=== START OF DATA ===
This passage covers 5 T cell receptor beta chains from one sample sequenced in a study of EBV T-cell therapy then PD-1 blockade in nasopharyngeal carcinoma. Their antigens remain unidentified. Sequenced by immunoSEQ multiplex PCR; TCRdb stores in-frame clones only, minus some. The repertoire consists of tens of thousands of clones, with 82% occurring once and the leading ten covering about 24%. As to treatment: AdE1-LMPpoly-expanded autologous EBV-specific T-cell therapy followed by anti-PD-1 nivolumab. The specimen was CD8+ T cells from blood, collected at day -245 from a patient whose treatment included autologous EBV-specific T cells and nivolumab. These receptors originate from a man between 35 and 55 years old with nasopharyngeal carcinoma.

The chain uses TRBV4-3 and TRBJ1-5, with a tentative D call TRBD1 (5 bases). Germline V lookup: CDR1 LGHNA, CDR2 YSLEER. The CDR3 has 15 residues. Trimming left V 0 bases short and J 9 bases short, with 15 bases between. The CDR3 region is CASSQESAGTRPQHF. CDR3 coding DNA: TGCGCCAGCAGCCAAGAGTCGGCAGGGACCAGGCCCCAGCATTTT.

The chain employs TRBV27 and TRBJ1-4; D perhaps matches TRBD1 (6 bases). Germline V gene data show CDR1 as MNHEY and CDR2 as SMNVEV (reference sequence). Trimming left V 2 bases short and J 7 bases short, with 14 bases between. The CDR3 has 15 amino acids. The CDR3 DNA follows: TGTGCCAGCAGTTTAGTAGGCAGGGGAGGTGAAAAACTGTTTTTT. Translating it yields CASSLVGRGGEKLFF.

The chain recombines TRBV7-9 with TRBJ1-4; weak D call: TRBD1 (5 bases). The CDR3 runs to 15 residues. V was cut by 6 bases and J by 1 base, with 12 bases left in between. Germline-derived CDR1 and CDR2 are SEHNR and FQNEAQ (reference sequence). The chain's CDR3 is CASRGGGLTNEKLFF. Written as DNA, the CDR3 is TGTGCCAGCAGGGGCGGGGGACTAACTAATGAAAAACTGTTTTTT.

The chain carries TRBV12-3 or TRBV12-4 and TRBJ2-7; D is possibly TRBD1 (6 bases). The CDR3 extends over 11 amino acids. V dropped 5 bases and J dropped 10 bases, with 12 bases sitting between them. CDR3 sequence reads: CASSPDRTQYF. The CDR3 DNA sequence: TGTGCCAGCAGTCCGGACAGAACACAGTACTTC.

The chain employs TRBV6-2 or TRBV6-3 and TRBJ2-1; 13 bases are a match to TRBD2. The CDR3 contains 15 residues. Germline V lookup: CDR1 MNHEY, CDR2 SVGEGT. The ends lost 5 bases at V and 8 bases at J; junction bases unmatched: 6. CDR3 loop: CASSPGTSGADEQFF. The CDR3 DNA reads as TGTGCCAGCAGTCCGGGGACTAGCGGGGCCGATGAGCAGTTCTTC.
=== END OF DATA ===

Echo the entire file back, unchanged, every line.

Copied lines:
This passage covers 5 T cell receptor beta chains from one sample sequenced in a study of EBV T-cell therapy then PD-1 blockade in nasopharyngeal carcinoma. Their antigens remain unidentified. Sequenced by immunoSEQ multiplex PCR; TCRdb stores in-frame clones only, minus some. The repertoire consists of tens of thousands of clones, with 82% occurring once and the leading ten covering about 24%. As to treatment: AdE1-LMPpoly-expanded autologous EBV-specific T-cell therapy followed by anti-PD-1 nivolumab. The specimen was CD8+ T cells from blood, collected at day -245 from a patient whose treatment included autologous EBV-specific T cells and nivolumab. These receptors originate from a man between 35 and 55 years old with nasopharyngeal carcinoma.

The chain uses TRBV4-3 and TRBJ1-5, with a tentative D call TRBD1 (5 bases). Germline V lookup: CDR1 LGHNA, CDR2 YSLEER. The CDR3 has 15 residues. Trimming left V 0 bases short and J 9 bases short, with 15 bases between. The CDR3 region is CASSQESAGTRPQHF. CDR3 coding DNA: TGCGCCAGCAGCCAAGAGTCGGCAGGGACCAGGCCCCAGCATTTT.

The chain employs TRBV27 and TRBJ1-4; D perhaps matches TRBD1 (6 bases). Germline V gene data show CDR1 as MNHEY and CDR2 as SMNVEV (reference sequence). Trimming left V 2 bases short and J 7 bases short, with 14 bases between. The CDR3 has 15 amino acids. The CDR3 DNA follows: TGTGCCAGCAGTTTAGTAGGCAGGGGAGGTGAAAAACTGTTTTTT. Translating it yields CASSLVGRGGEKLFF.

The chain recombines TRBV7-9 with TRBJ1-4; weak D call: TRBD1 (5 bases). The CDR3 runs to 15 residues. V was cut by 6 bases and J by 1 base, with 12 bases left in between. Germline-derived CDR1 and CDR2 are SEHNR and FQNEAQ (reference sequence). The chain's CDR3 is CASRGGGLTNEKLFF. Written as DNA, the CDR3 is TGTGCCAGCAGGGGCGGGGGACTAACTAATGAAAAACTGTTTTTT.

The chain carries TRBV12-3 or TRBV12-4 and TRBJ2-7; D is possibly TRBD1 (6 bases). The CDR3 extends over 11 amino acids. V dropped 5 bases and J dropped 10 bases, with 12 bases sitting between them. CDR3 sequence reads: CASSPDRTQYF. The CDR3 DNA sequence: TGTGCCAGCAGTCCGGACAGAACACAGTACTTC.

The chain employs TRBV6-2 or TRBV6-3 and TRBJ2-1; 13 bases are a match to TRBD2. The CDR3 contains 15 residues. Germline V lookup: CDR1 MNHEY, CDR2 SVGEGT. The ends lost 5 bases at V and 8 bases at J; junction bases unmatched: 6. CDR3 loop: CASSPGTSGADEQFF. The CDR3 DNA reads as TGTGCCAGCAGTCCGGGGACTAGCGGGGCCGATGAGCAGTTCTTC.